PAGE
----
'For years my ex had zero interest in our son's school sport. Then he got good at it.'

As told to Ann DeGrey

My son Alex has always loved playing football and I enrolled him at our local club when he was six years old. I assumed his father would be a regular at the club, watching his son play each weekend during football season. 

But my then-husband Jake had zero interest in attending any of Alex’s games and he also refused to drive him to training as he progressed over the years. It was always up to me, and I just accepted that. Anything to keep the peace.

I had a volatile relationship with Jake and I was always treading on eggshells around him. He has an explosive temper and you never quite know what will set him off. One time I asked if he could take Alex to training so that I could catch up with a girlfriend for her birthday, and he went off the rails — yelling at me about my "selfish lifestyle". This was totally insane because my lifestyle revolved around working from home and caring for our two kids while he was very much married to his job. 

He was one of those fathers who’d stay late at the office rather than rush home to help me with the witching hour of feeding, bathing and bedtime. Years after our divorce one of his colleagues told me that Jake lied to me about having to work late and would really be working out at a gym near his office. So that’ll give you an idea of what kind of father he was. 

Watch: The 6 Types of Sports Parents. Post continues after video.


Video via Mamamia.

When Alex’s footy team got into the grand final, I suggested to Jake that it’d be a good idea if he came to the match because, if the team won, it’d be nice for him to congratulate our son in the moment. Well, he did turn up and Alex’s team did win, so that was very nice. But it was five years before his father turned up again and I’ve spent many years counselling my son that, while his father loves him dearly, he doesn’t have any interest in football. That’s the only way I could explain why Jake doesn’t turn up to Alex’s games and yet he goes out of his way to make sure he attends our daughter’s dance recitals… Go figure!

When the kids were aged 12 and 10, Jake and I divorced, and we were relatively amicable at first. Life was easier being apart from him, as I no longer had to feel like I was walking on eggshells whenever he was around me. Being at home without being fearful of his next unhinged outburst was a huge joy after a decade of marriage.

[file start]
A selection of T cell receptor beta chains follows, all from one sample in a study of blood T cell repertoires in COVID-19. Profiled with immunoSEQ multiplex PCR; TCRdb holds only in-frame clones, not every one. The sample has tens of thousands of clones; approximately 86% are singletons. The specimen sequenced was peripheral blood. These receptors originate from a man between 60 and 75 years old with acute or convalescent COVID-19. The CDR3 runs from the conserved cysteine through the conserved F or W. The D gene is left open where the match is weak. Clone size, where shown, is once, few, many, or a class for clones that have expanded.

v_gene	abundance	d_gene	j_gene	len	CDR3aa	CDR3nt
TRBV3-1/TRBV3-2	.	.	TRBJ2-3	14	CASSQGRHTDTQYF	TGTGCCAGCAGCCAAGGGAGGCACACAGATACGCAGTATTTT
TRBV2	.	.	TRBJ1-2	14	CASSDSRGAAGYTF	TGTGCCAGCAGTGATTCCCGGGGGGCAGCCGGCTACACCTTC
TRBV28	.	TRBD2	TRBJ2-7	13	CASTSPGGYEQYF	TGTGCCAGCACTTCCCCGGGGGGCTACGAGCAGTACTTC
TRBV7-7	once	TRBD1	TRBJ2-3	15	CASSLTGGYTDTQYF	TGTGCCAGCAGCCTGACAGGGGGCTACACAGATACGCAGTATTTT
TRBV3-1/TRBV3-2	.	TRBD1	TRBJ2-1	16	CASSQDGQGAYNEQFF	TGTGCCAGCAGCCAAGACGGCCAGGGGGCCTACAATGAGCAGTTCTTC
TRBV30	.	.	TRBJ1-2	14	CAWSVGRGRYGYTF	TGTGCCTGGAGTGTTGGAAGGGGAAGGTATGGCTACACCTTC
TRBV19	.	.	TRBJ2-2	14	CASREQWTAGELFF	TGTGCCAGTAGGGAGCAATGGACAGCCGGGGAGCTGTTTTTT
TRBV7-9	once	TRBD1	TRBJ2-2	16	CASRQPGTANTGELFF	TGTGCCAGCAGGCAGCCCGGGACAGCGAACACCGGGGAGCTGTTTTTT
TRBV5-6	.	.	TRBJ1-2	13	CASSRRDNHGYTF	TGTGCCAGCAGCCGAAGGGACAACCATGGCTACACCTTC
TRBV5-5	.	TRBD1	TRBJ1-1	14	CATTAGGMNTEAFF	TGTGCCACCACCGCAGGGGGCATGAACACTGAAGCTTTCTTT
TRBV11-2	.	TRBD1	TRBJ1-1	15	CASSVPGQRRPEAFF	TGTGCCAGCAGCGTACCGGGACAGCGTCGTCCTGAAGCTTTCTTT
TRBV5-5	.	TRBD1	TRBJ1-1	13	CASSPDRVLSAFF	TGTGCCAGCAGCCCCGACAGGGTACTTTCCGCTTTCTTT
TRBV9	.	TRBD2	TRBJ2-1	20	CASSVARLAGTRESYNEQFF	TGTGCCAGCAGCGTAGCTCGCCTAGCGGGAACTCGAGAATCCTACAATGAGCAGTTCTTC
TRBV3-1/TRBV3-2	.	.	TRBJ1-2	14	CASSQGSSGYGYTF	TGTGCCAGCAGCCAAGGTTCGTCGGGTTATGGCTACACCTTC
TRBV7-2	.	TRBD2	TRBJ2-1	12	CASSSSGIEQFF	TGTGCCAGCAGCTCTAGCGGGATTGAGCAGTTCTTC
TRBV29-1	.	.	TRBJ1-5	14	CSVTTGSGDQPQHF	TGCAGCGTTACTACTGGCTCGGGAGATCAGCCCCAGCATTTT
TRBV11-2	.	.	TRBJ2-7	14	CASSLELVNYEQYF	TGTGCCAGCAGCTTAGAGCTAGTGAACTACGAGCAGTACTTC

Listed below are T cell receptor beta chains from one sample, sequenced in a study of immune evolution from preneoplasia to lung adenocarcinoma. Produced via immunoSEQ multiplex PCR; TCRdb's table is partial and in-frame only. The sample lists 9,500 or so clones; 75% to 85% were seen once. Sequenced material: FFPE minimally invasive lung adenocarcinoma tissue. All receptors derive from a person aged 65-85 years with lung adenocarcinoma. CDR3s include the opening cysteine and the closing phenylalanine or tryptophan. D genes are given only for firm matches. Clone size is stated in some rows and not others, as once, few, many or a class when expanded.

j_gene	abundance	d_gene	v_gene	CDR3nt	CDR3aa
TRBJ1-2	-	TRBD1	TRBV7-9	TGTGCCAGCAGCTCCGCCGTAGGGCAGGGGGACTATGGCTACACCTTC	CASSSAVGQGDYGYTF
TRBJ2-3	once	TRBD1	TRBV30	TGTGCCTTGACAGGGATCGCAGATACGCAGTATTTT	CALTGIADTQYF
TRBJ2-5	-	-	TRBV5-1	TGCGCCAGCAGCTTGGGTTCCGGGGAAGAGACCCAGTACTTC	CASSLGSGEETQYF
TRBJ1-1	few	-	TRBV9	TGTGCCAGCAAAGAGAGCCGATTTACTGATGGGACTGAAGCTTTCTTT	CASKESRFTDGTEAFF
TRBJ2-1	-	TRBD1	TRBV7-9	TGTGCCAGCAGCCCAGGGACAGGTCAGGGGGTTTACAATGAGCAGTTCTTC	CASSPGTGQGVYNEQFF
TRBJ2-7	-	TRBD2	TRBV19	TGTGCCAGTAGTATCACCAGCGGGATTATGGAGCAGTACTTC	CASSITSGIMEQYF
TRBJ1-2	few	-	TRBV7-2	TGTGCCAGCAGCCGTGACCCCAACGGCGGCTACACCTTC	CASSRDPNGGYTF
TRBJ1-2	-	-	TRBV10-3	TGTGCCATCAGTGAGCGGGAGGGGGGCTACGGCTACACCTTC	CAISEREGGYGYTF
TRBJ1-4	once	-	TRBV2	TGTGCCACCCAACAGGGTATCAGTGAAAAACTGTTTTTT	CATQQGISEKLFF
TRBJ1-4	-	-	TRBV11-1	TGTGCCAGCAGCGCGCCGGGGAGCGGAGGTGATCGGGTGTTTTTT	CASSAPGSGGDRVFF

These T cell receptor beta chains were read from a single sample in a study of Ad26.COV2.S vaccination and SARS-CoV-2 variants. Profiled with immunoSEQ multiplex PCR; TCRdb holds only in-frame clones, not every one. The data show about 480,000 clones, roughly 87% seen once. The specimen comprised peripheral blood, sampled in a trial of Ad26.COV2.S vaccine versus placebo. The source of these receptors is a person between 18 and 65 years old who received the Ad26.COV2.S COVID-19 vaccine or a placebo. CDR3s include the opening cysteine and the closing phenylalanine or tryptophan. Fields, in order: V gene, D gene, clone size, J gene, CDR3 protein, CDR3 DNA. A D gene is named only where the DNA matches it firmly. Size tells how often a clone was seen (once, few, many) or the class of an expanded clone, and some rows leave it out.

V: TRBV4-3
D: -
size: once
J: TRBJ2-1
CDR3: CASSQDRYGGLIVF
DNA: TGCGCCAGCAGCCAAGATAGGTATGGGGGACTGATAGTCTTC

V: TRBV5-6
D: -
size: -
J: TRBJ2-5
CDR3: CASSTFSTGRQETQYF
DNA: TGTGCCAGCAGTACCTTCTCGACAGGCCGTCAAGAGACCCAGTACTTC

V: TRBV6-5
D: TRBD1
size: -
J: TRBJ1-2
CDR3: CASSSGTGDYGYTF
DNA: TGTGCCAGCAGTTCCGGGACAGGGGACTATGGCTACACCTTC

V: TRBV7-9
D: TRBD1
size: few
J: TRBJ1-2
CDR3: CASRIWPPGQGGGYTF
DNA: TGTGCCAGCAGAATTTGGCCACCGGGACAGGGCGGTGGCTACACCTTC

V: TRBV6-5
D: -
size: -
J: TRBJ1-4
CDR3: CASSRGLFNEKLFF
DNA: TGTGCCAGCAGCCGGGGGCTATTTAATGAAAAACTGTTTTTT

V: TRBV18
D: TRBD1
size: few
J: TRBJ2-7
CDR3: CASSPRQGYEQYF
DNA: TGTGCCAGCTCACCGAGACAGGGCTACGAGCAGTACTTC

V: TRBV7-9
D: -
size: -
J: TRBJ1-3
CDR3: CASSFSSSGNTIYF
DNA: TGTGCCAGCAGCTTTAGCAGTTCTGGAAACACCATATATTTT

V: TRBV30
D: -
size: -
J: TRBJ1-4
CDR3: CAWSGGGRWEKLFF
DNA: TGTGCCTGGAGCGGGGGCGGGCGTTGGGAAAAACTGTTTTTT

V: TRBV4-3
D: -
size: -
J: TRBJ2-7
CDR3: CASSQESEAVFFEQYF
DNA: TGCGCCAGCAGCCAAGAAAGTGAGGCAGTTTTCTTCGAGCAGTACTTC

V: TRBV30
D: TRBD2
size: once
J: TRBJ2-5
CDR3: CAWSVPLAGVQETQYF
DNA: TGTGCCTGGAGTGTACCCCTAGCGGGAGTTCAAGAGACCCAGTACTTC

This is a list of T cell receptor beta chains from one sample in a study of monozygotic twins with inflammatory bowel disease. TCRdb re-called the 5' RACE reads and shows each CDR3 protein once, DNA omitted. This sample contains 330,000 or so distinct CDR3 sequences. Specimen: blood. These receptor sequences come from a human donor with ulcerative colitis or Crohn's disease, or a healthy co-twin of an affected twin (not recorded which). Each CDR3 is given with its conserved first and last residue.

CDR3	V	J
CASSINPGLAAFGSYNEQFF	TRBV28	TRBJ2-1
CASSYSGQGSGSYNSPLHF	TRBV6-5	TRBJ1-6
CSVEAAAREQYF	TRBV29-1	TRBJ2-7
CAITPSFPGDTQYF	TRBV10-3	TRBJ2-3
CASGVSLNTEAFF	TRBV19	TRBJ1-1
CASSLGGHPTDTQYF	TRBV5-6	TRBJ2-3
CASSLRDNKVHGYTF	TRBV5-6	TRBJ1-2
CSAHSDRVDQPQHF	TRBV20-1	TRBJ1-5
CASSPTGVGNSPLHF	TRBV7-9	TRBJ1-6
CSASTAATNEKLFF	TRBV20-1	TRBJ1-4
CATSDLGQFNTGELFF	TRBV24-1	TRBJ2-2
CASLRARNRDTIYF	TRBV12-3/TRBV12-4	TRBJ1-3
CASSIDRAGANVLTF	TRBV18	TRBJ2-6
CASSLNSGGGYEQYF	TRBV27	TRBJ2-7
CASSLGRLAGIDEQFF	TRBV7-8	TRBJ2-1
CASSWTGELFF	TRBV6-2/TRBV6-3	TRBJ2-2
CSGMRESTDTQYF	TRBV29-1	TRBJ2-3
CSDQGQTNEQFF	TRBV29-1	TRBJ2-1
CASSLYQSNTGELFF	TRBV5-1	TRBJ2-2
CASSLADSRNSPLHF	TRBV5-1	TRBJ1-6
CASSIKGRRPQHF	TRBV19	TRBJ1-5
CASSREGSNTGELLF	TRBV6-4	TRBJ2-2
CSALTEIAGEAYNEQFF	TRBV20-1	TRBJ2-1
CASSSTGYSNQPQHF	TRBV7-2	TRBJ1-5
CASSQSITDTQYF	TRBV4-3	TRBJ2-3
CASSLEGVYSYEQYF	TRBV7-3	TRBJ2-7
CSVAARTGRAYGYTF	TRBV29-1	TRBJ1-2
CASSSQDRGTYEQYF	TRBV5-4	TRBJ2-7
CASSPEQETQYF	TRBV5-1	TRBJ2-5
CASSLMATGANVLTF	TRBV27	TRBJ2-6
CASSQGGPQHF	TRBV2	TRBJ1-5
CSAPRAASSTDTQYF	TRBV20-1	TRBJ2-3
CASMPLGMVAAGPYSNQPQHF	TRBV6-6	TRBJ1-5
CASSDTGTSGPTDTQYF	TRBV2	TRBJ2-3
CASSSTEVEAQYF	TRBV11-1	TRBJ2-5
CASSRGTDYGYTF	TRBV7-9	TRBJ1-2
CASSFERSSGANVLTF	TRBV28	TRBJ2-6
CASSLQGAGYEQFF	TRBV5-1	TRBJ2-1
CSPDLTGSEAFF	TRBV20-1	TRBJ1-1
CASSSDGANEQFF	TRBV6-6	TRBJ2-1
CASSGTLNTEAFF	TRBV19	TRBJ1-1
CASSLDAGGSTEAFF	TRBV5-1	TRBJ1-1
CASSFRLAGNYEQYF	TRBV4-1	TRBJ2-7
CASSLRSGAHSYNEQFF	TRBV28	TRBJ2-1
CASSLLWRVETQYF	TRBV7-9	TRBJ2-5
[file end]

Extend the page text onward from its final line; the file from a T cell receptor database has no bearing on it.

But one thing that never changed was Jake’s disinterest in our son’s love of football. And, by the age of 16, he was clearly showing great talent — he was selected to join the junior league of a major team. Alex once asked me, "Why doesn’t dad come to my games?" and it was just heartbreaking. As for me, I was too gutless to confront Jake about why he didn’t bother attending Alex’s games. I was just too fearful of triggering another outburst.


I was very busy juggling solo-parenting two kids along with my own business. And the admin and legwork spent on Alex’s football was quite exhausting. But, I reasoned, it was the biggest love of his life and his coach told me he had a very bright future. So, it was all worthwhile to keep helping him achieve his sporting dreams.

But now my son is 18, things are very different. He is now in a state team and is considered to be a rising star… And guess what? Now his father is attending every game, basking in the glory of our son’s success.

Firstly, I am happy for Alex that his father is finally turning up, after all these years. But, perhaps selfishly, it’s very bitter sweet for me. Where was his father for all those years? He should have been helping me with all the driving to and from training, to and from games and all the inter-state travel I’ve needed to do with our son. While I am glad in many ways that I’ve been the person instrumental in my son’s success, I’m also angry that my ex-husband has only just decided to show up. Yes, it’s better late than never, but I hope my son never forgets that I am the parent who has been there for his sporting career from the get-go — not his father.

Feature Image: Canva.

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